Can one person be liable to the whole debt if it’s a case of joint liability?
LEMBAGA KUMPULAN WANG SIMPANAN PEKERJA v. EDWIN CASSIAN NAGAPPAN @ MARIE  1 LNS 928
- The Employees’ Provident Fund Board (“the Board”) filed a Sessions Court suit against a company, Fix Interior Collections Sdn. Bhd. (“the Company”) and its directors, two siblings named Edwin Cassion (“Edwin”) and Bernard John, premised on the company’s failure to make employer contributions on behalf of its employees.
- The parties recorded a consent judgement on 24 April 2013, where each of the three defendants agreed to pay the Board the arrears amounting to RM133,697.00 for the period from October 2010 until January 2012 in 24 instalments, together with dividends and interest as well as legal fees.
- The consent judgement did not include the phrase that the defendants would be “jointly and severally” liable for the judgement sum.
- The Company and two siblings failed to comply with the terms of the consent judgement as they only made part-payment, leaving an outstanding balance of RM90,857.00 with dividends and interest.
- The Board then issued a bankruptcy notice and a creditor’s petition against Edwin alone.
- Edwin applied to set aside the bankruptcy notice and the creditor’s petition at the High Court.
- The application to set aside both the bankruptcy and the creditor’s petition was allowed. Dissatisfied, the Board appealed to the judge in chambers. The Board’s appeal was dismissed by the Judge of the High court.
- The High Court, therefore, ordered them to pay the sum in equal proportions. The Court further held that if the words “jointly and severally” liable were not inserted into the consent judgement, the court cannot look behind judgement.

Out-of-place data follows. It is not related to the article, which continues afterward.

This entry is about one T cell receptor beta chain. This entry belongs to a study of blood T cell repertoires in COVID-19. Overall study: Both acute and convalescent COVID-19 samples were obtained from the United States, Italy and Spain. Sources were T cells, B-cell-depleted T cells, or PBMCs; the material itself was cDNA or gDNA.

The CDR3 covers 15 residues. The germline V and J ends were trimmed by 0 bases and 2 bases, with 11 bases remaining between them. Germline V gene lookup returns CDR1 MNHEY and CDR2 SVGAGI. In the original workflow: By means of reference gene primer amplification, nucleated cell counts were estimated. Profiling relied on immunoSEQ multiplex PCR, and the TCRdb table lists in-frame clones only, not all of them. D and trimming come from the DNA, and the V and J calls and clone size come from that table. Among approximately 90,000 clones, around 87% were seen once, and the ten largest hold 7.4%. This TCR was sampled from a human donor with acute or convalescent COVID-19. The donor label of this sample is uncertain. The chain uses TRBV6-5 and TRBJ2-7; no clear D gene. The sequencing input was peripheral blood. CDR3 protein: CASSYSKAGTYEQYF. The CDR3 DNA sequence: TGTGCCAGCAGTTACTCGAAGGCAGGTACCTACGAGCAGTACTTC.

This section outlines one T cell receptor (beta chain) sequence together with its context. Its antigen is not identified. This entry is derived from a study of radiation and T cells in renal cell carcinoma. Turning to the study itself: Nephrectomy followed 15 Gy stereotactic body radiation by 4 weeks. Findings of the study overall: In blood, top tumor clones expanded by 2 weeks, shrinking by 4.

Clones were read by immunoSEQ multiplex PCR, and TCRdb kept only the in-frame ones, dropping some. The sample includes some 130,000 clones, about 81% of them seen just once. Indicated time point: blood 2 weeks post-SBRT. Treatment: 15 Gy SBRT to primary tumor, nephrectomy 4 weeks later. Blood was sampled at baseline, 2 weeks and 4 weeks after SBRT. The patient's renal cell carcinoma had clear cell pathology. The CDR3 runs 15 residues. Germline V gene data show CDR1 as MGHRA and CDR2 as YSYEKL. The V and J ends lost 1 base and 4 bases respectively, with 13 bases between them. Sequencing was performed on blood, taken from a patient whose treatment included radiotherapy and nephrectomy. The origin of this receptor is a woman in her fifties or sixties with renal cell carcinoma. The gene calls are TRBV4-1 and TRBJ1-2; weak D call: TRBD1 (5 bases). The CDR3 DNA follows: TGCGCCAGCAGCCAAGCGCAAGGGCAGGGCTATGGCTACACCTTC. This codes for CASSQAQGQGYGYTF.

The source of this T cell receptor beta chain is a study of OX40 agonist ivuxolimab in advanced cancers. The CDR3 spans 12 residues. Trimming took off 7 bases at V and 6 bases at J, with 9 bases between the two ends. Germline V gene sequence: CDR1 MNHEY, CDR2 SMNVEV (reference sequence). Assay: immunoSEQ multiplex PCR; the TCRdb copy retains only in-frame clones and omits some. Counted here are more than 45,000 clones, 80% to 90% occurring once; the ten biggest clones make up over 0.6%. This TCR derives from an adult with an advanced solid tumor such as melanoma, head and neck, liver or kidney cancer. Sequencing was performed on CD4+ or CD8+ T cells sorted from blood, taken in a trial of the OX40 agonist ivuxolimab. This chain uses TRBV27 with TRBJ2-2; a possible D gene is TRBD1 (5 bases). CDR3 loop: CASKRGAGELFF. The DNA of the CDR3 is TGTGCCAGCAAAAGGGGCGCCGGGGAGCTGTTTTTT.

- The Board’s appeal to the Court of Appeal was similarly unsuccessful and was dismissed. The Court of Appeal was of the considered view that the liability of each of two directors was only half of the debt owed to the Board.
- The Board appealed to the Federal Court.
FEDERAL COURT DECISION – APPEAL ALLOWED!
- Under the old common law position, there was no indication that in a joint liability situation, the liability of two or more debtors is shared. That is a misconception of the meaning of joint liability.
- In Malaysia, the common law is inapplicable as we are governed by the Contracts Act 1950. Unless a contrary intention is expressed in the contracts, all joint contracts effectively impose a full liability for the debt on each of the promisors. Thus, where the debts are jointly incurred, each promise is liable for the whole amount.
- Where there is a judgement premised on joint liability, the creditor is at liberty to go against one, or the other, or both.